Today – January 29, 2019 – is the European Day for the Protection of Personal Data established in 2007 by the Council of Europe with the support of the European Commission and all European Privacy Authorities.
The occasion allows to take stock of the latest news after the entry into force of the European Regulation 2016/679.
The first piece of news is that since May 25, 2018 the complaints submitted to the data protection authorities were about 95,000, a significant number.
Most of the complaints concern mainly telemarketing activities, promotional e-mails and video surveillance.
This shows that European citizens are more aware of the importance of their personal data and this obliges companies to pay more attention in the processing of personal data.
This is demonstrated by the second piece of news: the €50 million fine imposed on Google for failing to comply with the principles of EU law in relation to information requirements and consent for personalized advertising. The fine was imposed by the French authority after examining two complaints submitted by two consumer organizations immediately after the entry into force of the GDPR.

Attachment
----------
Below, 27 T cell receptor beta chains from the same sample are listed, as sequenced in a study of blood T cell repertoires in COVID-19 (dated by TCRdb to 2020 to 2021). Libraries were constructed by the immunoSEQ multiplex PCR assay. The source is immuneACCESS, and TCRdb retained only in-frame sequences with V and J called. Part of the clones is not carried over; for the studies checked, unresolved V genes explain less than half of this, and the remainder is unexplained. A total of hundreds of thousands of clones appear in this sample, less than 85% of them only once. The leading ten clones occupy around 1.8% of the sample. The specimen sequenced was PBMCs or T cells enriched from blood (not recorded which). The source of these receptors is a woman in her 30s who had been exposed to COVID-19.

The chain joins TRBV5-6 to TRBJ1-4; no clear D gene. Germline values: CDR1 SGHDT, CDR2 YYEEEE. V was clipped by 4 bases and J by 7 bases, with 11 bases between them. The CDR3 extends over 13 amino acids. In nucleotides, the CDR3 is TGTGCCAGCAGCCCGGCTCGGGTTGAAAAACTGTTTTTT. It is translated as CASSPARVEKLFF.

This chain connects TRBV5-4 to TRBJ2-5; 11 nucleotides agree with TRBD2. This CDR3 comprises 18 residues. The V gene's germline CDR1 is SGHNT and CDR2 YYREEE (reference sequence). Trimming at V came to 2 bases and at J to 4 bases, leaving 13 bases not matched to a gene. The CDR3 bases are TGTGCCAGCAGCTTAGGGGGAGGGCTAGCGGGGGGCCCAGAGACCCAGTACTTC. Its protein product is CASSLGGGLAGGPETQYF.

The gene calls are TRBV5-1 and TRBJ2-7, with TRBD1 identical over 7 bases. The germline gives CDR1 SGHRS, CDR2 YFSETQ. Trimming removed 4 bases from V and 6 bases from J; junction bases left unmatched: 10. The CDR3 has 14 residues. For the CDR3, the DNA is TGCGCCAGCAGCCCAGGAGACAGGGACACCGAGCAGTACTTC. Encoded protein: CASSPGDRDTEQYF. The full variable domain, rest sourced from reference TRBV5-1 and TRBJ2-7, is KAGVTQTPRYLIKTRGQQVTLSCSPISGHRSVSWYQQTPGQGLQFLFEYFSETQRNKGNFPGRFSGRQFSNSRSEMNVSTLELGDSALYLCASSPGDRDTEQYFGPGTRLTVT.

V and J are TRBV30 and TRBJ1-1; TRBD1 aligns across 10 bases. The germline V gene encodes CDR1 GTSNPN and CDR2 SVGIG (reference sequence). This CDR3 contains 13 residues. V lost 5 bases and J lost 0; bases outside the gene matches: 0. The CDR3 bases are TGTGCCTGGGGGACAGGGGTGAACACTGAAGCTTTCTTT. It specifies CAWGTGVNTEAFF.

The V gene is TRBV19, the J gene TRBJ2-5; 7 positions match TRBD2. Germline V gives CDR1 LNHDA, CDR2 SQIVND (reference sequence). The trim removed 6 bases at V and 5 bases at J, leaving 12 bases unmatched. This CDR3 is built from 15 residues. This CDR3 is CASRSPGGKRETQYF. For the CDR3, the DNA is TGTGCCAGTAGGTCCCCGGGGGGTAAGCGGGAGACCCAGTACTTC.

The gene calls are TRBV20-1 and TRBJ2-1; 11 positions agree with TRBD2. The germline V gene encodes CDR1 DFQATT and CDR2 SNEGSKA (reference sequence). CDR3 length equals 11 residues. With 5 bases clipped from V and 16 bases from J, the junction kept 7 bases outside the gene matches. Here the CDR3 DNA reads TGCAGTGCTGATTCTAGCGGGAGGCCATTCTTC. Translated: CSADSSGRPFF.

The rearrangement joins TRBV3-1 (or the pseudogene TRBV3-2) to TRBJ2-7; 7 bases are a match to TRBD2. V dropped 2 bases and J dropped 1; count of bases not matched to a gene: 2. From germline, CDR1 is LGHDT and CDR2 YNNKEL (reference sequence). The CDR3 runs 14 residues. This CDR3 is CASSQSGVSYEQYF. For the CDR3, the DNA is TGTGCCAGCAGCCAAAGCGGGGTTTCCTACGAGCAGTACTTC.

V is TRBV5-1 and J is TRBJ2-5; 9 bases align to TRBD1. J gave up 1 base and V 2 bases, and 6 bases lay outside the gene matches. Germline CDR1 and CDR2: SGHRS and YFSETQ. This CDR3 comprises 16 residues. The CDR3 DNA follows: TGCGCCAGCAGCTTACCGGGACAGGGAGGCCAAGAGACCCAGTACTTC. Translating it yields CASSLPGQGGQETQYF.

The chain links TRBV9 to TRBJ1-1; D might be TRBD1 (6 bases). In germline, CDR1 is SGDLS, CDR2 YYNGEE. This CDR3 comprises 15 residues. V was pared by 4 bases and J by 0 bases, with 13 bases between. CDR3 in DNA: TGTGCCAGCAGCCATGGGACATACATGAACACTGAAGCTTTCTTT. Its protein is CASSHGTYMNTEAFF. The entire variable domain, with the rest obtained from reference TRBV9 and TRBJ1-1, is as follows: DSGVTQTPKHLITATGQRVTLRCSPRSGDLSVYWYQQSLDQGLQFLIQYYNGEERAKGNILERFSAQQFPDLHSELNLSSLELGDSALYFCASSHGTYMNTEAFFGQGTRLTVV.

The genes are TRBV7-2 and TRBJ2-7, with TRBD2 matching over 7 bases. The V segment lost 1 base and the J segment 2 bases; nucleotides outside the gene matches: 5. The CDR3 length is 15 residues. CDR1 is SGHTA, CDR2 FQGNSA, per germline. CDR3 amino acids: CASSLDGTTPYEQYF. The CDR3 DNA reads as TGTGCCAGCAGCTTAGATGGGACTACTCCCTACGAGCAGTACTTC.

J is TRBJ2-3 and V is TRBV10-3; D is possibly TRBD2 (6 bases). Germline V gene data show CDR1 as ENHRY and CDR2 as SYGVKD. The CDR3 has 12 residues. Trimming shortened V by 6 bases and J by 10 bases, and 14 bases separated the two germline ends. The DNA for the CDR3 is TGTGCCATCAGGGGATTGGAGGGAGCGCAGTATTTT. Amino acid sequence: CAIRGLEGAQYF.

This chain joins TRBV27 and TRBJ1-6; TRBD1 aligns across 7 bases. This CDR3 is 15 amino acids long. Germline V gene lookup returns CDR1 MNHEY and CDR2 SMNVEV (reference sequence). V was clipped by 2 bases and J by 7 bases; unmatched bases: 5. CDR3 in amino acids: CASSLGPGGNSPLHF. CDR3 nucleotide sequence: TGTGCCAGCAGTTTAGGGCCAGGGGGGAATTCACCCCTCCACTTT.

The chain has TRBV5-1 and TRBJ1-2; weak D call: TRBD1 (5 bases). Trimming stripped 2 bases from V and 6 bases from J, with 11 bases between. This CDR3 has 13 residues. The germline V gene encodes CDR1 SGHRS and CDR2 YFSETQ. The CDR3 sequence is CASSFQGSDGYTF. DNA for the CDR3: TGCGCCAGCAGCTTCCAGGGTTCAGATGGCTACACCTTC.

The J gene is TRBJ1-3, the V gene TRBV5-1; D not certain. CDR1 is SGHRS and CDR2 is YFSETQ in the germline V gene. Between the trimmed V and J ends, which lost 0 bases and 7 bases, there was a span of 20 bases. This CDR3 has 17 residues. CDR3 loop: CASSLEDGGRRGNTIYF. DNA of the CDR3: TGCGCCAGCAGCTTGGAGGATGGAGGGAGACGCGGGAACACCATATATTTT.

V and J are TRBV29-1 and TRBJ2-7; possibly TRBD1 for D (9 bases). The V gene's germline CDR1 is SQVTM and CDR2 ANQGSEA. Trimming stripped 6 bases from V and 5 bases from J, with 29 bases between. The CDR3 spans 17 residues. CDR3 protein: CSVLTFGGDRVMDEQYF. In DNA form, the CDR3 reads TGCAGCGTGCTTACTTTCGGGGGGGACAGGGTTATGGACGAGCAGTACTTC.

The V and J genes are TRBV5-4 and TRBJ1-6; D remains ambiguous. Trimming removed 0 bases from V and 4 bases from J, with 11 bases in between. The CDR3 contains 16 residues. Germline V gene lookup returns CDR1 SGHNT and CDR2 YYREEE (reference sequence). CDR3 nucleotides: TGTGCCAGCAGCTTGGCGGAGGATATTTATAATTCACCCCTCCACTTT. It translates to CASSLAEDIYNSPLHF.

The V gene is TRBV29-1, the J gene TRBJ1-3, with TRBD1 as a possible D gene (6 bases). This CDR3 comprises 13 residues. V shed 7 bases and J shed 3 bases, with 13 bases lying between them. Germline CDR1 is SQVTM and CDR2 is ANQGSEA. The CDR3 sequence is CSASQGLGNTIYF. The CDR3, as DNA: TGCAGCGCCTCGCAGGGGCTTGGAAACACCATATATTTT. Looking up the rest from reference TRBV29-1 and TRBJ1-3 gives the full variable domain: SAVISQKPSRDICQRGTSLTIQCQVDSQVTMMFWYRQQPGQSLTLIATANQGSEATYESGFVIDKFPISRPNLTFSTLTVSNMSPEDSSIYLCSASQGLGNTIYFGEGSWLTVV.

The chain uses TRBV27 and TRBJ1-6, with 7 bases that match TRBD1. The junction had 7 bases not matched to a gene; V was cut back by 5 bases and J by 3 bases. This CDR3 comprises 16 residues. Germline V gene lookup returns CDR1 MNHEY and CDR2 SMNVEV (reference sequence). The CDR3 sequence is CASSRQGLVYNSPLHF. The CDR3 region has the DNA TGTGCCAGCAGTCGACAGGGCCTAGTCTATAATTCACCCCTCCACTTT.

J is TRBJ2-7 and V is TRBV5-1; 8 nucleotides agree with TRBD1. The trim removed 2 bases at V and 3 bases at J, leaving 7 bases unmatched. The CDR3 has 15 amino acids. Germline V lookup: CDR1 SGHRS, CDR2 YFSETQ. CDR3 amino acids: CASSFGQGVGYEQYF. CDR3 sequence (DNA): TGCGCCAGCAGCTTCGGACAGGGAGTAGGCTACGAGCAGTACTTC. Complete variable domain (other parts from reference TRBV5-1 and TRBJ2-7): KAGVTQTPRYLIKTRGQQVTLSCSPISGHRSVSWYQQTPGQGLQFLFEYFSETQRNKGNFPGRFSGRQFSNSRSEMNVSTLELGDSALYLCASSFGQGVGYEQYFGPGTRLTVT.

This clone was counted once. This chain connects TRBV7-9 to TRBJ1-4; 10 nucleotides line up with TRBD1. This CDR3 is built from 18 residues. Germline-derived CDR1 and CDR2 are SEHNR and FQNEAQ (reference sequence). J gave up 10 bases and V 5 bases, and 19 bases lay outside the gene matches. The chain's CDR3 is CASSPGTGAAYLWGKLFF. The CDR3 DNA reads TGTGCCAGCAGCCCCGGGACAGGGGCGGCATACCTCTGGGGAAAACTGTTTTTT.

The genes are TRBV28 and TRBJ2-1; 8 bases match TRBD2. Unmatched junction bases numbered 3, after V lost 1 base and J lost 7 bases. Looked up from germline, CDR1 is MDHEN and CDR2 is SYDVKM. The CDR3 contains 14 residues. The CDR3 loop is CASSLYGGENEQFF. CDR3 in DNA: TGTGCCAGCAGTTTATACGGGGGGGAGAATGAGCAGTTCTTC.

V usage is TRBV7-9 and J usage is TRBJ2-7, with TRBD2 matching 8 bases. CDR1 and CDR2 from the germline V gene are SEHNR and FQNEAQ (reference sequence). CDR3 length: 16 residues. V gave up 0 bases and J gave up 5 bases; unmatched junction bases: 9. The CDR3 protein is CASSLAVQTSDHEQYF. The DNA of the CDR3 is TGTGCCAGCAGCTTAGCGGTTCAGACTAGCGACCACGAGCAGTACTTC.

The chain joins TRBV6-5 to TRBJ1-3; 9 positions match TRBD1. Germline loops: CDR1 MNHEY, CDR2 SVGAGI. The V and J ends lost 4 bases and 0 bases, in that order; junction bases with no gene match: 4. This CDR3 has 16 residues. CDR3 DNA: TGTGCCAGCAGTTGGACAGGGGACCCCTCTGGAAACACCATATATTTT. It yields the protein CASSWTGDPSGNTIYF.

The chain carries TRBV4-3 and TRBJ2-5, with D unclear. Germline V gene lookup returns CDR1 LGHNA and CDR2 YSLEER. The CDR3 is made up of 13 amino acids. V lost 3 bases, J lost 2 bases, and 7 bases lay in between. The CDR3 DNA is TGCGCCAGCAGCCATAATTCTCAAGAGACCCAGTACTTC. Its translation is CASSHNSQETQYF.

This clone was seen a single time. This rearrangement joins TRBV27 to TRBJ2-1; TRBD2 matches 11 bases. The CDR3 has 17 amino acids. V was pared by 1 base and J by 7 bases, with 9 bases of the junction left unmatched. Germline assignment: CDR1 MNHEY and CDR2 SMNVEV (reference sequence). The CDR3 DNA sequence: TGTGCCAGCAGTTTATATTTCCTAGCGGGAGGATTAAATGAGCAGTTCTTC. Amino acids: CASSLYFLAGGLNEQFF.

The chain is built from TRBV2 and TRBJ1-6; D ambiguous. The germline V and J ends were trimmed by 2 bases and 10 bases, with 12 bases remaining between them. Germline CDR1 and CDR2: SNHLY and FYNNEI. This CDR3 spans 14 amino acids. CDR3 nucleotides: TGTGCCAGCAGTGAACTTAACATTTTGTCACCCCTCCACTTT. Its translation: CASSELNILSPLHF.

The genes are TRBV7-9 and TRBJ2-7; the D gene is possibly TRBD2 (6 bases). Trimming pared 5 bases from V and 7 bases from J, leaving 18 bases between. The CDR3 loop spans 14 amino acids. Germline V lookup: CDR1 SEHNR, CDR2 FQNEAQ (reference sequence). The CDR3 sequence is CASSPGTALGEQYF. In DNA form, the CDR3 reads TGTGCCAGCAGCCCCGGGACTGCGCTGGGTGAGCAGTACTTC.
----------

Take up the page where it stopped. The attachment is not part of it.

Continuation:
The third and final piece of news concerns Japan’s adequacy decision.
Negotiations for the adoption of the decision started last September and saw the participation of the European Data Protection Committee as well as the representatives of the individual member states gathered in a specific committee. Additional rules have been defined to bridge the gap between the two systems with particular regard to the processing of special categories of personal data, the exercise of the rights of data subjects and the conditions under which data of European citizens may be transferred from Japan to another third country.
The adoption of this decision is part of the goals of extending and facilitating the free movement of data in order to support trade, while maintaining a high level of protection for the personal data of European citizens.
The real result is that the entry into force of the Regulation has changed everyone’s attitude towards privacy, which has become more critical and aware but has also raised the attention of third countries with positive consequences for trade flows and benefits for European citizens.